by Nomi Berger
Have you ever been in the position of finding a litter of kittens and wondering what to do next? To keep or not to keep, that is the question.
Here, then, are some answers — together with more questions.
- If you find a litter of kittens on or near your property, quickly assess their health. If they appear healthy, watch them, but don’t move them. Their mother is likely nearby. Stay far enough away – several car lengths – that you’re not considered a threat by their mother if she’s feral. If, however, the kittens seem distressed or are very vocal, and if their mother hasn’t returned by the end of the day, she may NOT be returning.
- Unless they’re in danger, however, it’s best to give their missing mother another chance to return and tend to them. Place them in a carrier or cardboard carton to keep them warm, safe and secure.
- Try to determine the age of the kittens. Are they newborns with their eyes closed and weighing less than 8 ounces? Or are they 8 weeks old, weighing 2 pounds, and resembling miniature cats? Not to mention every age and weight in between. Each age brings with it a different set of criteria as to their proper maintenance and care. If they’re newborns, contact local rescue groups or no-kill shelters ONLY that may be willing to take them in immediately.
- Are they feral (part of a colony of cats born to live and survive outdoors) or domestic kittens born to a family’s lost companion cat? Once again, this will determine the steps you take next.
- If it’s either too hot or too cold outside, raining or snowing, bring the kittens indoors and confine them to a clean, quiet and small room — whether a spare bedroom, bathroom or laundry room. Leave them in their carton or carrier with the door open, and provide them with a high-quality kibble, fresh water and cat litter. If the kittens are too young to feed themselves, you’ll need to bottle feed them every couple of hours. Should you choose this course, either contact a local vet or rescue group for advice and guidance.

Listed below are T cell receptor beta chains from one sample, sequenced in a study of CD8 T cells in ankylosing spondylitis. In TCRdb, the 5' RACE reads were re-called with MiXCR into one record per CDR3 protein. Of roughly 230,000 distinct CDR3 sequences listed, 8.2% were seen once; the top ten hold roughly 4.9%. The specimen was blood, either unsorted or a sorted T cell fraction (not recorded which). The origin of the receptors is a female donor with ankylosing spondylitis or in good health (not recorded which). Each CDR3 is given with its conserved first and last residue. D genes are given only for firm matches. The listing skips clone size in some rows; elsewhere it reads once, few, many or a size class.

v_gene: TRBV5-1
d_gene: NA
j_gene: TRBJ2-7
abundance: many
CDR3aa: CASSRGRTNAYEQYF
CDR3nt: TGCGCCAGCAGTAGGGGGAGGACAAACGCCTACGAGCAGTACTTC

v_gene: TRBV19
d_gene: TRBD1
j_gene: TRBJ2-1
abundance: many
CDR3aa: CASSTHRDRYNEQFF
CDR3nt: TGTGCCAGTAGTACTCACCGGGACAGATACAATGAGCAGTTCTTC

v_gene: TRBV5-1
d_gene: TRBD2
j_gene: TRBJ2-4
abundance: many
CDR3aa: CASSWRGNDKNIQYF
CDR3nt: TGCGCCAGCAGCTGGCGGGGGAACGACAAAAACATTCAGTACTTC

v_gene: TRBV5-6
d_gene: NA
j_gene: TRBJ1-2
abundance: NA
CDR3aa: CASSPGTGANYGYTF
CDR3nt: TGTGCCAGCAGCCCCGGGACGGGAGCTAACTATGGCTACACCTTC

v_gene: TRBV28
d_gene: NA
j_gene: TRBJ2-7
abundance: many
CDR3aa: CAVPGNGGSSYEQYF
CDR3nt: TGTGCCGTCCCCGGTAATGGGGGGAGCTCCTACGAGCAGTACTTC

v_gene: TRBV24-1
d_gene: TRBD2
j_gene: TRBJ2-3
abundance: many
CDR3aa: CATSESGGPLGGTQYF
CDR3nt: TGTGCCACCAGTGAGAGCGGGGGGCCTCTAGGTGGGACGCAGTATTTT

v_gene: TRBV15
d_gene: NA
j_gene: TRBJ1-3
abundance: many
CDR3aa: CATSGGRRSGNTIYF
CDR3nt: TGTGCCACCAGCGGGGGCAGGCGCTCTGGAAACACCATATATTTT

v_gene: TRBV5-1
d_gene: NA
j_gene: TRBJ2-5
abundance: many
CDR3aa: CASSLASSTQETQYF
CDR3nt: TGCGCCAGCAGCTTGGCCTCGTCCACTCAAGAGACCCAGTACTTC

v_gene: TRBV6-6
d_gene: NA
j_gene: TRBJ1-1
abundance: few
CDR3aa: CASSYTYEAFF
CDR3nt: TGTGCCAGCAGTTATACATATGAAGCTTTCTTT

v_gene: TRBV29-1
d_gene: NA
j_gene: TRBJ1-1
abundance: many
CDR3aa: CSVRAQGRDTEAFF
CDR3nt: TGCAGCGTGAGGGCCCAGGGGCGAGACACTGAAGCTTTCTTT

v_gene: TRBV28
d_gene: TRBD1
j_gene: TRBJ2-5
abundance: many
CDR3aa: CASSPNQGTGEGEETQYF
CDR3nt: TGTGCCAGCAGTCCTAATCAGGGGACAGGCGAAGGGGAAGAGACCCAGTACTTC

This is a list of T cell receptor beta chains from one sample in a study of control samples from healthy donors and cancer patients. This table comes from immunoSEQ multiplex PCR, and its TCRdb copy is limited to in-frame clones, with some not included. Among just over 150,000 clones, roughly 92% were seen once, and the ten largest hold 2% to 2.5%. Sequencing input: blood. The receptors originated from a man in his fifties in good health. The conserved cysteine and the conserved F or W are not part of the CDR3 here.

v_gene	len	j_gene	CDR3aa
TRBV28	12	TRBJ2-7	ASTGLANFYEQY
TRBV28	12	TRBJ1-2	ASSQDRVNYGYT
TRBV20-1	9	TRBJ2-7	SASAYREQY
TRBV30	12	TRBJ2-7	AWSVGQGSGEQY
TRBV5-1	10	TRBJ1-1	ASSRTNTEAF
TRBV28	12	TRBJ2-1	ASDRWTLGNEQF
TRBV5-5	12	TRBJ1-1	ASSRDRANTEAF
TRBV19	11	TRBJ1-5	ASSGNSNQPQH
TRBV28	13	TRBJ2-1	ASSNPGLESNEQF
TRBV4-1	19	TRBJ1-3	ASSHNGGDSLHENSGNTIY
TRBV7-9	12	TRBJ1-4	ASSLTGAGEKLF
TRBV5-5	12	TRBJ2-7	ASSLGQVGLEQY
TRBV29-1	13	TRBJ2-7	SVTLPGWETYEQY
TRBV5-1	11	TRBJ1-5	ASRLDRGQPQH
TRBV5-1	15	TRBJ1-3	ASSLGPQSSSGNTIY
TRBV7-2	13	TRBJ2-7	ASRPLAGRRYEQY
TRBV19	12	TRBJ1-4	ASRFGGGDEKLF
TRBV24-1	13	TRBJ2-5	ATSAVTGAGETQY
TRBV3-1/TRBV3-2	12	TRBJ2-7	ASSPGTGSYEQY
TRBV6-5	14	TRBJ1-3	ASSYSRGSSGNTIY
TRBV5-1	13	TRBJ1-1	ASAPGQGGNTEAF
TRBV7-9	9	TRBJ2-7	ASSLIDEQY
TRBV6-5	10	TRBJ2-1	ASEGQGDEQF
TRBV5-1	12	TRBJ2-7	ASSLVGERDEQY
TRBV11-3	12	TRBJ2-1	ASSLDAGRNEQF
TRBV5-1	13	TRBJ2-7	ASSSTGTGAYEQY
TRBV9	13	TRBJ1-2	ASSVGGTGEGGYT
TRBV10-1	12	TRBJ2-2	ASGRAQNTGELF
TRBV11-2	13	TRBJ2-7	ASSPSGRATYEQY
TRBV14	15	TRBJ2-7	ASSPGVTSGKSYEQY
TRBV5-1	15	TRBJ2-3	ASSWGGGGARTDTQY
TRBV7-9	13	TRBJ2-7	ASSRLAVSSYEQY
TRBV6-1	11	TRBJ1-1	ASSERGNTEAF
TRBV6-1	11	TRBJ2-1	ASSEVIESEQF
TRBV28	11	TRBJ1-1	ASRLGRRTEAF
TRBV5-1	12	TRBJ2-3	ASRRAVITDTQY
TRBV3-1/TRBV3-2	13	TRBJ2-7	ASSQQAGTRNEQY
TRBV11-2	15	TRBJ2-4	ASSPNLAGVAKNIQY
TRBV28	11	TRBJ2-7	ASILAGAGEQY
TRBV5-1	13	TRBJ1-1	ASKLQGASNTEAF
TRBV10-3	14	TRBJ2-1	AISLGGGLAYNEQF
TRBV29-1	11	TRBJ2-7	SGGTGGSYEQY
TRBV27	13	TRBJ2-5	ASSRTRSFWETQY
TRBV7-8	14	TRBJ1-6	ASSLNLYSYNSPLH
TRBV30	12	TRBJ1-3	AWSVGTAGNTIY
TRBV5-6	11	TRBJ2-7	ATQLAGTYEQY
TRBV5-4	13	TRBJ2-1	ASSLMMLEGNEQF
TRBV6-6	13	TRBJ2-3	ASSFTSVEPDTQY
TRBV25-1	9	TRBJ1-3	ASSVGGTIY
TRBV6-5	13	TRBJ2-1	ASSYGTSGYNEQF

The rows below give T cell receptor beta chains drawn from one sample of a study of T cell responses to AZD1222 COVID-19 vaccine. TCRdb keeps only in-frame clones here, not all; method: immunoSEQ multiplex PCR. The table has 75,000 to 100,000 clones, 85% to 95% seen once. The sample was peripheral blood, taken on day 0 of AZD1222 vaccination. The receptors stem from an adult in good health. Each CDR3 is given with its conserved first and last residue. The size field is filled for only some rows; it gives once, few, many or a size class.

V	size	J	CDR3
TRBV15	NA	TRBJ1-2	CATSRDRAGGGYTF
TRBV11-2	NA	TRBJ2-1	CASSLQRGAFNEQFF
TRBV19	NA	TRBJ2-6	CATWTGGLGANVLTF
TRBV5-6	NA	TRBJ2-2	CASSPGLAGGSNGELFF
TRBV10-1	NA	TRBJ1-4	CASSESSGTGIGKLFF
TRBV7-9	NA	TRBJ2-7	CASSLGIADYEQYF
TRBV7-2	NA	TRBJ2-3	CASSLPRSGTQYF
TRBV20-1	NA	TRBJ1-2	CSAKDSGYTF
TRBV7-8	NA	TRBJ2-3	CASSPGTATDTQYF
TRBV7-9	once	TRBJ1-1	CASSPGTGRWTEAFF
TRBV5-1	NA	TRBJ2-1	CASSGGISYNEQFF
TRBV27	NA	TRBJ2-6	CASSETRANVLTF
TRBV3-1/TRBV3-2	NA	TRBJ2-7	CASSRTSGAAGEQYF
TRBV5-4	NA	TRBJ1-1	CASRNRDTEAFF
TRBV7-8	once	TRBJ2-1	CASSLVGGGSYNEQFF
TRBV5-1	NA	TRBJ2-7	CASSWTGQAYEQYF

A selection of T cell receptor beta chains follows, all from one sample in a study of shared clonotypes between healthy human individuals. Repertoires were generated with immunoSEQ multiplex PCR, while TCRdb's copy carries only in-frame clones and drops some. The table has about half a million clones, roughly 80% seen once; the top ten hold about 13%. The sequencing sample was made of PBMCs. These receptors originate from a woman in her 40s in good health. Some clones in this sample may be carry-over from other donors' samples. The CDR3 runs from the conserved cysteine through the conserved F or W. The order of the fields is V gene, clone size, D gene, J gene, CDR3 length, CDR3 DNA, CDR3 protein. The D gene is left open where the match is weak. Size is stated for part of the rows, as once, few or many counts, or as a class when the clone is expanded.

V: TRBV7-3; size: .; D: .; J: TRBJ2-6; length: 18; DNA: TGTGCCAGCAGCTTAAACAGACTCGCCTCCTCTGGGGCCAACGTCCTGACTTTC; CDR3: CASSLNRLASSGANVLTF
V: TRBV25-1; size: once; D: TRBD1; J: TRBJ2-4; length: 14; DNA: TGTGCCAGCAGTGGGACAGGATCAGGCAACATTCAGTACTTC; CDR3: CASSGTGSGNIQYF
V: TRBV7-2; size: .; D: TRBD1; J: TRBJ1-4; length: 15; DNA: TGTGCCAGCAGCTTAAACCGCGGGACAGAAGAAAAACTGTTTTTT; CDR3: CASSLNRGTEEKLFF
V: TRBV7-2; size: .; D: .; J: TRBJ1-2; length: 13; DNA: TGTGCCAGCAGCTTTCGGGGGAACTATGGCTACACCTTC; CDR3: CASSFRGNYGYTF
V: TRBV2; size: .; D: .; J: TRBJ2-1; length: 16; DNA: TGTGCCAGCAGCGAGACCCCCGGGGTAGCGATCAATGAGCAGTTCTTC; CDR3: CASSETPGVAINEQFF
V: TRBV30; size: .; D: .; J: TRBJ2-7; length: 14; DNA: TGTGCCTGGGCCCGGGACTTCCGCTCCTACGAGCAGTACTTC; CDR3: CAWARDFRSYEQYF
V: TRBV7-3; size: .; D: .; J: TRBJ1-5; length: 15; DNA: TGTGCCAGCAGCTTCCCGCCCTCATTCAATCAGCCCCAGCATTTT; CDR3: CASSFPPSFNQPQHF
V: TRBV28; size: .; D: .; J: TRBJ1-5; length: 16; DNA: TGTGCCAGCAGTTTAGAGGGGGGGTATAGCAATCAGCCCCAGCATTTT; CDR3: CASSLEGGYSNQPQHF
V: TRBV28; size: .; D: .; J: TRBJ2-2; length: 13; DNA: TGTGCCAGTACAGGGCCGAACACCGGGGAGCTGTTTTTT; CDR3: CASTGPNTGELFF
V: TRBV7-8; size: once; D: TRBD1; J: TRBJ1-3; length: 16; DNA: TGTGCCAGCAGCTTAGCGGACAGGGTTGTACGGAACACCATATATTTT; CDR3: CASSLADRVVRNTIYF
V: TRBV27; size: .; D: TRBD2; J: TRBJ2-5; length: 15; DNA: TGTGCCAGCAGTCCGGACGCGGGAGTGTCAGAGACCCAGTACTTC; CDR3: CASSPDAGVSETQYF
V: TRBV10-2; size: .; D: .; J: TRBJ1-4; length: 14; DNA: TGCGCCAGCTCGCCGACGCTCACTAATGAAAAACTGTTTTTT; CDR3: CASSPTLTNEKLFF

- Within a few days, decide whether you want to temporarily foster them, bearing in mind that socializing them as quickly as possible will improve their chances of ultimately being adopted.
- Although adorable and impossible to resist, kittens do have little claws and sharp teeth. To protect yourself from unnecessary “battle scars”, wear gloves until the kittens grow comfortable with being handled.
- If you have other pets, keep them separated from the kittens to minimize the risk of their transmitting either parasites or infections to them.
- To make fostering the kittens easier, speak with the volunteers at the rescue group you’ve already contacted and ask for their advice – on all matters from A to Z.
- When it’s time for the kittens to “leave the nest”, either contact your vet, one who operates a re-homing center that will welcome yours if there’s room, or the rescue group. Relinquish the kittens into their care where they’ll be spay/neutered, then set on the right path towards finding their fur-ever homes.
By your actions, compassionate and caring, you’ll have not only saved several small lives, but you’ll have shared in an extraordinary experience, one you’re unlikely to ever forget.